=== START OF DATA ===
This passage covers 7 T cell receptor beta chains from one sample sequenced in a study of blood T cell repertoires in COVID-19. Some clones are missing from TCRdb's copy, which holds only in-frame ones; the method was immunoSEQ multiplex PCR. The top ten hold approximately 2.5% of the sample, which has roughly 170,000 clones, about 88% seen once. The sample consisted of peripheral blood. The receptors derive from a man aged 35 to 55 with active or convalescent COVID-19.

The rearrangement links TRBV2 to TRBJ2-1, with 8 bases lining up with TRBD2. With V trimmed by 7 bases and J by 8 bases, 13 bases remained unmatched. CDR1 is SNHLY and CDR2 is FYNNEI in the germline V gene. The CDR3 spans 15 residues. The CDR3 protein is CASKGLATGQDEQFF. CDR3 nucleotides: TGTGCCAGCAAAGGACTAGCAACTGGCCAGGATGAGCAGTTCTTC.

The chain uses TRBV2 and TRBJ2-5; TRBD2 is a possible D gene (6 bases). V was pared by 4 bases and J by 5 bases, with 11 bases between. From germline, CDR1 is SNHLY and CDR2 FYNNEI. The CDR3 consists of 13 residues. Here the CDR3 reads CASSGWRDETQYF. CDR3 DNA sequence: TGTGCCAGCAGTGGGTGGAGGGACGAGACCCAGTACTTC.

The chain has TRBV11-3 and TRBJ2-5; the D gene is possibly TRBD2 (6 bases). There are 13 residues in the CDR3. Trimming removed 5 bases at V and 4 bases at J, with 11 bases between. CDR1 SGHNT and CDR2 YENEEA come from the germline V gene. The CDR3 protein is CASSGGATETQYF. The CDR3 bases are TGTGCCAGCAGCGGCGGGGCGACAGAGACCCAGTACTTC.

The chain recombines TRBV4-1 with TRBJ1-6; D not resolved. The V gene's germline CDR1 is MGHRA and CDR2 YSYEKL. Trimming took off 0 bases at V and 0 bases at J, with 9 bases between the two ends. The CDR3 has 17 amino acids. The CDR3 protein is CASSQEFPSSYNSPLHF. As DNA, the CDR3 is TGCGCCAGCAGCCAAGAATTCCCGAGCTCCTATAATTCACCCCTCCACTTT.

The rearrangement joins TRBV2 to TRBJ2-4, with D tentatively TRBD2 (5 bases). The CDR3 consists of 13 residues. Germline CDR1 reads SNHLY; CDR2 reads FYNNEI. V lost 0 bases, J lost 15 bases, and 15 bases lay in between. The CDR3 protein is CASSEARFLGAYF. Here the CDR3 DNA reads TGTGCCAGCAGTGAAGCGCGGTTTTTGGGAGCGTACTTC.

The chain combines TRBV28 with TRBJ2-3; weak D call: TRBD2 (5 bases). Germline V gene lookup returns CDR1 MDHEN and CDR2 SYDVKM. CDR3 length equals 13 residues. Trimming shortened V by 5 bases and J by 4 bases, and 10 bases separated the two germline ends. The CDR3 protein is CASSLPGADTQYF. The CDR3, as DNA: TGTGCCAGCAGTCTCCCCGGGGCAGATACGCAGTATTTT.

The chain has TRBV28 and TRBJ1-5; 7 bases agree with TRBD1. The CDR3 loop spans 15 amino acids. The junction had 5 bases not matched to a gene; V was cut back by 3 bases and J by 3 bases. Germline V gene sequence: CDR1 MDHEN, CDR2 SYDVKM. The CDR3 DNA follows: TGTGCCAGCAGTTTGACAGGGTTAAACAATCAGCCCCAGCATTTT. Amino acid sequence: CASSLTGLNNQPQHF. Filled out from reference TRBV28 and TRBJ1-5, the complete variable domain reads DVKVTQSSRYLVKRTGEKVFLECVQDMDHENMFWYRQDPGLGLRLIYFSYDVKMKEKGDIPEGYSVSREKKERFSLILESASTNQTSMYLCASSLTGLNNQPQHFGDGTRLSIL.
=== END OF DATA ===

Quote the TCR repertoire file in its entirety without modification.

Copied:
This passage covers 7 T cell receptor beta chains from one sample sequenced in a study of blood T cell repertoires in COVID-19. Some clones are missing from TCRdb's copy, which holds only in-frame ones; the method was immunoSEQ multiplex PCR. The top ten hold approximately 2.5% of the sample, which has roughly 170,000 clones, about 88% seen once. The sample consisted of peripheral blood. The receptors derive from a man aged 35 to 55 with active or convalescent COVID-19.

The rearrangement links TRBV2 to TRBJ2-1, with 8 bases lining up with TRBD2. With V trimmed by 7 bases and J by 8 bases, 13 bases remained unmatched. CDR1 is SNHLY and CDR2 is FYNNEI in the germline V gene. The CDR3 spans 15 residues. The CDR3 protein is CASKGLATGQDEQFF. CDR3 nucleotides: TGTGCCAGCAAAGGACTAGCAACTGGCCAGGATGAGCAGTTCTTC.

The chain uses TRBV2 and TRBJ2-5; TRBD2 is a possible D gene (6 bases). V was pared by 4 bases and J by 5 bases, with 11 bases between. From germline, CDR1 is SNHLY and CDR2 FYNNEI. The CDR3 consists of 13 residues. Here the CDR3 reads CASSGWRDETQYF. CDR3 DNA sequence: TGTGCCAGCAGTGGGTGGAGGGACGAGACCCAGTACTTC.

The chain has TRBV11-3 and TRBJ2-5; the D gene is possibly TRBD2 (6 bases). There are 13 residues in the CDR3. Trimming removed 5 bases at V and 4 bases at J, with 11 bases between. CDR1 SGHNT and CDR2 YENEEA come from the germline V gene. The CDR3 protein is CASSGGATETQYF. The CDR3 bases are TGTGCCAGCAGCGGCGGGGCGACAGAGACCCAGTACTTC.

The chain recombines TRBV4-1 with TRBJ1-6; D not resolved. The V gene's germline CDR1 is MGHRA and CDR2 YSYEKL. Trimming took off 0 bases at V and 0 bases at J, with 9 bases between the two ends. The CDR3 has 17 amino acids. The CDR3 protein is CASSQEFPSSYNSPLHF. As DNA, the CDR3 is TGCGCCAGCAGCCAAGAATTCCCGAGCTCCTATAATTCACCCCTCCACTTT.

The rearrangement joins TRBV2 to TRBJ2-4, with D tentatively TRBD2 (5 bases). The CDR3 consists of 13 residues. Germline CDR1 reads SNHLY; CDR2 reads FYNNEI. V lost 0 bases, J lost 15 bases, and 15 bases lay in between. The CDR3 protein is CASSEARFLGAYF. Here the CDR3 DNA reads TGTGCCAGCAGTGAAGCGCGGTTTTTGGGAGCGTACTTC.

The chain combines TRBV28 with TRBJ2-3; weak D call: TRBD2 (5 bases). Germline V gene lookup returns CDR1 MDHEN and CDR2 SYDVKM. CDR3 length equals 13 residues. Trimming shortened V by 5 bases and J by 4 bases, and 10 bases separated the two germline ends. The CDR3 protein is CASSLPGADTQYF. The CDR3, as DNA: TGTGCCAGCAGTCTCCCCGGGGCAGATACGCAGTATTTT.

The chain has TRBV28 and TRBJ1-5; 7 bases agree with TRBD1. The CDR3 loop spans 15 amino acids. The junction had 5 bases not matched to a gene; V was cut back by 3 bases and J by 3 bases. Germline V gene sequence: CDR1 MDHEN, CDR2 SYDVKM. The CDR3 DNA follows: TGTGCCAGCAGTTTGACAGGGTTAAACAATCAGCCCCAGCATTTT. Amino acid sequence: CASSLTGLNNQPQHF. Filled out from reference TRBV28 and TRBJ1-5, the complete variable domain reads DVKVTQSSRYLVKRTGEKVFLECVQDMDHENMFWYRQDPGLGLRLIYFSYDVKMKEKGDIPEGYSVSREKKERFSLILESASTNQTSMYLCASSLTGLNNQPQHFGDGTRLSIL.